Box seats in Broadway theaters used to be very fashionable but as the box seats now offer obstructed views, the tickets for box seating is frequently discounted because of the poor sight lines and audio
Box Seats in Broadway Theatres Used to be Popular, But Not Anymore
When people think of box seats in a Broadway theater, they often imagine luxury seating with a little room off to the side where a group can congregate privately or have a drink at the intermission. This may have been true in the grand old days of Broadway, and some big theaters outside of Broadway still offer box seats as a luxury option for donors or VIP ticket holders, but in modern Broadway theaters box seating is, at best, average, and, at worst, just terrible.
Many Broadway theatres have actually just given up with box seating altogether.
Broadway Box Seats Lose Their Popularity
Of course, even back when the rich and famous attended the Broadway theater as a social event ("to see and be seen"), Broadway boxes never offered very good views pf the show. Being so near to the stage, the box seats offer close proximity to the action, but they're so far on the side of the theater that part of the stage view is usually blocked. Despite this major drawback, there was a time when people liked Broadway boxes because they wanted to show off, or because they wanted their party to have its own special "private" area to view the performance (kind of like a VIP suite at a sporting event).
But nowadays attention-hungry celebrities don't go to the Broadway theater to be seen (that's what movie premieres and trendy clubs are for), and regular folks would generally prefer to have a good view of the stage rather than get a little extra leg room in the box.
This means that the Broadway box seat has actually become one of the least desirable seating choices for Broadway audiences. Many Broadway theaters, concerned that their patrons will complain about the bad views, only sell those seats directly at the theater's box office, so that the box office attendant can fully explain that the seats offer an obstructed view. More and more Broadway theaters don't bother selling box seat tickets at all. Instead, they use the boxes for technical purposes, sometimes running sound or lighting equipment for the production from those strategic locations.
The Advantages of Broadway Box Seats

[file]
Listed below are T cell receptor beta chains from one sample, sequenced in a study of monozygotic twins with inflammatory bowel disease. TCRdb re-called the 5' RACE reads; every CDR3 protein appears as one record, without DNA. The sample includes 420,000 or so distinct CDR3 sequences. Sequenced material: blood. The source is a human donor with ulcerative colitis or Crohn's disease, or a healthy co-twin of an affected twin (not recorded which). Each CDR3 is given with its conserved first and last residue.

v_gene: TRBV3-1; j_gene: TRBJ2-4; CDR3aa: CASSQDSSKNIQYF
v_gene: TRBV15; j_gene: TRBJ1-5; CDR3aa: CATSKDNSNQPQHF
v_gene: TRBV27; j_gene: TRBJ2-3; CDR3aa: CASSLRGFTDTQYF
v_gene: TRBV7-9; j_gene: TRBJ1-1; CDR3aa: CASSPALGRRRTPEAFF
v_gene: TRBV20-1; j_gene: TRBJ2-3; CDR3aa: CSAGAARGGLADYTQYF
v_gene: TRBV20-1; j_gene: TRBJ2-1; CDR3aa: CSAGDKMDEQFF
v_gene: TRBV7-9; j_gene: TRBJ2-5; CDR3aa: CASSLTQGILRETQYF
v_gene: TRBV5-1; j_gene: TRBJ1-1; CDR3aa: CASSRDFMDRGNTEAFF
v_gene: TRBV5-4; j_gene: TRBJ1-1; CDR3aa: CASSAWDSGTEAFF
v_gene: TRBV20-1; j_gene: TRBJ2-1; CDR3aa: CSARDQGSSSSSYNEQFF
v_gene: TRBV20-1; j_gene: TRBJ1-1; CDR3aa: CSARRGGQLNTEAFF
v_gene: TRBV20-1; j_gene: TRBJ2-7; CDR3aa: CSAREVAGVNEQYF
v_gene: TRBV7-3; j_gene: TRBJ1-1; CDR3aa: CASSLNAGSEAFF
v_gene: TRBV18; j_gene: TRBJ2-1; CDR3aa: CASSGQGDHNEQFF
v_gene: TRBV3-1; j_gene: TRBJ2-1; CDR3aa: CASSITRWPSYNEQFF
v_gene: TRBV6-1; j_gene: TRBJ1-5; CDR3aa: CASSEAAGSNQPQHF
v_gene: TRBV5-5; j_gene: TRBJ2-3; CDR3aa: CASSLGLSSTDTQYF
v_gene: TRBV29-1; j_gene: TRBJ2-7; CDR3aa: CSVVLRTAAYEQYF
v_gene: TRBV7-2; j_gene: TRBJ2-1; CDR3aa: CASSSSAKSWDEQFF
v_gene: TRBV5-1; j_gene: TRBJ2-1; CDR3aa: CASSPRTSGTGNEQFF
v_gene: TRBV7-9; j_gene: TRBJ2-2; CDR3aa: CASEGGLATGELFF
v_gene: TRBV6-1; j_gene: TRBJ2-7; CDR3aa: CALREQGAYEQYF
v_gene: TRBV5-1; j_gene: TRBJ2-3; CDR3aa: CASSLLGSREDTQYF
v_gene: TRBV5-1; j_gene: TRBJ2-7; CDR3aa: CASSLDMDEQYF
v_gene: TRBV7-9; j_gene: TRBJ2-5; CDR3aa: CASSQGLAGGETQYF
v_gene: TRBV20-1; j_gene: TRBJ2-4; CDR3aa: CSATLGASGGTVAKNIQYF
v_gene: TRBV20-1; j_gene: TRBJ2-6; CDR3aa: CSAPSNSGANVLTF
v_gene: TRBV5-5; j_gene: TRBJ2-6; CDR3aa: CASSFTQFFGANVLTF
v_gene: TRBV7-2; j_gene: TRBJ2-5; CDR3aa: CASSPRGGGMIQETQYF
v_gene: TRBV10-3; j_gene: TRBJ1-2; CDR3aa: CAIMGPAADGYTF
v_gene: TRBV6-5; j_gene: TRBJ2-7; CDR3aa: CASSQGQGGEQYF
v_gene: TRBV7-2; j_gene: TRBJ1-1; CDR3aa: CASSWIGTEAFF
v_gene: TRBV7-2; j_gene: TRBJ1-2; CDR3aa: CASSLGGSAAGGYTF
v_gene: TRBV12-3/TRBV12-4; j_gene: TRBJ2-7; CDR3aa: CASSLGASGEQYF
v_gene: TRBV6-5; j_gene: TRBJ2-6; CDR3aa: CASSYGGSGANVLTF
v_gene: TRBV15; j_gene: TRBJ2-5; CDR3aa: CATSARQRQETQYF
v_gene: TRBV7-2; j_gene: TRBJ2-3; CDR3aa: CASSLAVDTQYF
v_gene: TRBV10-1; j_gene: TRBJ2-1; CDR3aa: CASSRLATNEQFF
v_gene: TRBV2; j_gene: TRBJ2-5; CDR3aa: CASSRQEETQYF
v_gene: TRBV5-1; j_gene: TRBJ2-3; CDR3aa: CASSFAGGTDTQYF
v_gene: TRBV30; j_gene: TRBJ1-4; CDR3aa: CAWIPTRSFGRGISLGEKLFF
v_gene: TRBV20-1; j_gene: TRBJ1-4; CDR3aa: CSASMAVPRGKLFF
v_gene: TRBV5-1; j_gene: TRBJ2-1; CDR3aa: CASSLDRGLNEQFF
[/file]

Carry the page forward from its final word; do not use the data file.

At the Broadway theaters that continue to offer them, sitting in a box seat can still be a great new experience. You're often very close to the stage, and occasionally a play or musical will actively spill out right into your lap by including a special bit where an actor ends up in the box. In the Broadway musical Ragtime, "Harry Houdini" did a magic trick where he would disappear from the stage, re-appear in one of the boxes, and shake the hand of the person sitting there.
The Broadway box seat also offers a unique view of the rest of the audience, and if you do happen to be the kind of person that likes to dress glamorously and show off, there is certainly no better way to be seen than by sitting in a Broadway box seat and all the attention that will command.
But, without a doubt, the greatest advantage of getting tickets for Broadway box seats is that you are likely to get a discount on your ticket price. Because box seating is often considered partial view or obstructed view, Broadway theaters tend to sell these tickets at a cheaper price than regular seats. If you're looking for a cheap way to see a top Broadway show, even one that doesn't normally offer discounts, just go directly to the theater box office and ask if they sell discount box seats.
You might be pleased to find that you can get tickets for one of these roomy seats at a discount price, but the money you save on the ticket you may have to spend on a neck massage after the show. Just one word of warning though, make sure that John Wilkes Booth isn't in the cast.